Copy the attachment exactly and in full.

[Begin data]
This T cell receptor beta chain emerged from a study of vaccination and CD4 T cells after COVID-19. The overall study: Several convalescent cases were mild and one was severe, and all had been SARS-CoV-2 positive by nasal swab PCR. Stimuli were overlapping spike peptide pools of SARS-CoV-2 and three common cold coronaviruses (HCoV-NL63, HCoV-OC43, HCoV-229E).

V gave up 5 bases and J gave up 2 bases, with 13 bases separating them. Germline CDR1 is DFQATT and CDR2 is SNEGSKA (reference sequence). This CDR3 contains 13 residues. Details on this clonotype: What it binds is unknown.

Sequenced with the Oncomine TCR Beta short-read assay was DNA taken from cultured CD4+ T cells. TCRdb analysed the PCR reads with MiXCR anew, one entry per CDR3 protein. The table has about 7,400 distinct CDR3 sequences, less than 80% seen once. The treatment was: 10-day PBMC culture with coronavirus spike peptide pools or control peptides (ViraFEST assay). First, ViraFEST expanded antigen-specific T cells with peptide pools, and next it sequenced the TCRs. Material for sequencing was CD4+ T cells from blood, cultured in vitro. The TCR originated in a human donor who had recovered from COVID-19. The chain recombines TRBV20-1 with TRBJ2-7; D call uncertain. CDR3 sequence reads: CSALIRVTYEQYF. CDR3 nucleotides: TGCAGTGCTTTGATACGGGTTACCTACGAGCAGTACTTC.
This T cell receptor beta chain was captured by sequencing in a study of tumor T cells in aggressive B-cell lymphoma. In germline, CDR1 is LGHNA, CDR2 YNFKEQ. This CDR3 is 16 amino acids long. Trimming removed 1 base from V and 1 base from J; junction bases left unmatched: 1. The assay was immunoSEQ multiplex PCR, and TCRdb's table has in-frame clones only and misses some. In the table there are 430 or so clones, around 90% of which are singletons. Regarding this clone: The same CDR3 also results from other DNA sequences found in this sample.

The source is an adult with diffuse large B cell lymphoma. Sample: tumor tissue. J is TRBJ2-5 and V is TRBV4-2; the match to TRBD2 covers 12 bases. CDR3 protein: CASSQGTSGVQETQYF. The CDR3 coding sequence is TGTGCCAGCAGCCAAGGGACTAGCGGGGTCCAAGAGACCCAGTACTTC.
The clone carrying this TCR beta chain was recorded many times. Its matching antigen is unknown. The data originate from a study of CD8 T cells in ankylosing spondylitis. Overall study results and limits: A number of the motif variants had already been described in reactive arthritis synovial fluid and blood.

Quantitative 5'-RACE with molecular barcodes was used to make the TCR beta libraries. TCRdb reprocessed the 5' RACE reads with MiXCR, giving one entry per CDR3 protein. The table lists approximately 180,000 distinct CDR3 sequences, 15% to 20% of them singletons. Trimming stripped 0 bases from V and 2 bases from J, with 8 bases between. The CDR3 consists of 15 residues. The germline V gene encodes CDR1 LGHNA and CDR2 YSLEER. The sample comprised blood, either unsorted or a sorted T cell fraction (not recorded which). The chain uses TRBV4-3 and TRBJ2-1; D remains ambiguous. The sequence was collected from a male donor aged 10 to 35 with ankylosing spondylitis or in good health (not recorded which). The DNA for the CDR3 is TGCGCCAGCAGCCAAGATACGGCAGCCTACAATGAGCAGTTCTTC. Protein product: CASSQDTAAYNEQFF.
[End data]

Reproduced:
This T cell receptor beta chain emerged from a study of vaccination and CD4 T cells after COVID-19. The overall study: Several convalescent cases were mild and one was severe, and all had been SARS-CoV-2 positive by nasal swab PCR. Stimuli were overlapping spike peptide pools of SARS-CoV-2 and three common cold coronaviruses (HCoV-NL63, HCoV-OC43, HCoV-229E).

V gave up 5 bases and J gave up 2 bases, with 13 bases separating them. Germline CDR1 is DFQATT and CDR2 is SNEGSKA (reference sequence). This CDR3 contains 13 residues. Details on this clonotype: What it binds is unknown.

Sequenced with the Oncomine TCR Beta short-read assay was DNA taken from cultured CD4+ T cells. TCRdb analysed the PCR reads with MiXCR anew, one entry per CDR3 protein. The table has about 7,400 distinct CDR3 sequences, less than 80% seen once. The treatment was: 10-day PBMC culture with coronavirus spike peptide pools or control peptides (ViraFEST assay). First, ViraFEST expanded antigen-specific T cells with peptide pools, and next it sequenced the TCRs. Material for sequencing was CD4+ T cells from blood, cultured in vitro. The TCR originated in a human donor who had recovered from COVID-19. The chain recombines TRBV20-1 with TRBJ2-7; D call uncertain. CDR3 sequence reads: CSALIRVTYEQYF. CDR3 nucleotides: TGCAGTGCTTTGATACGGGTTACCTACGAGCAGTACTTC.
This T cell receptor beta chain was captured by sequencing in a study of tumor T cells in aggressive B-cell lymphoma. In germline, CDR1 is LGHNA, CDR2 YNFKEQ. This CDR3 is 16 amino acids long. Trimming removed 1 base from V and 1 base from J; junction bases left unmatched: 1. The assay was immunoSEQ multiplex PCR, and TCRdb's table has in-frame clones only and misses some. In the table there are 430 or so clones, around 90% of which are singletons. Regarding this clone: The same CDR3 also results from other DNA sequences found in this sample.

The source is an adult with diffuse large B cell lymphoma. Sample: tumor tissue. J is TRBJ2-5 and V is TRBV4-2; the match to TRBD2 covers 12 bases. CDR3 protein: CASSQGTSGVQETQYF. The CDR3 coding sequence is TGTGCCAGCAGCCAAGGGACTAGCGGGGTCCAAGAGACCCAGTACTTC.
The clone carrying this TCR beta chain was recorded many times. Its matching antigen is unknown. The data originate from a study of CD8 T cells in ankylosing spondylitis. Overall study results and limits: A number of the motif variants had already been described in reactive arthritis synovial fluid and blood.

Quantitative 5'-RACE with molecular barcodes was used to make the TCR beta libraries. TCRdb reprocessed the 5' RACE reads with MiXCR, giving one entry per CDR3 protein. The table lists approximately 180,000 distinct CDR3 sequences, 15% to 20% of them singletons. Trimming stripped 0 bases from V and 2 bases from J, with 8 bases between. The CDR3 consists of 15 residues. The germline V gene encodes CDR1 LGHNA and CDR2 YSLEER. The sample comprised blood, either unsorted or a sorted T cell fraction (not recorded which). The chain uses TRBV4-3 and TRBJ2-1; D remains ambiguous. The sequence was collected from a male donor aged 10 to 35 with ankylosing spondylitis or in good health (not recorded which). The DNA for the CDR3 is TGCGCCAGCAGCCAAGATACGGCAGCCTACAATGAGCAGTTCTTC. Protein product: CASSQDTAAYNEQFF.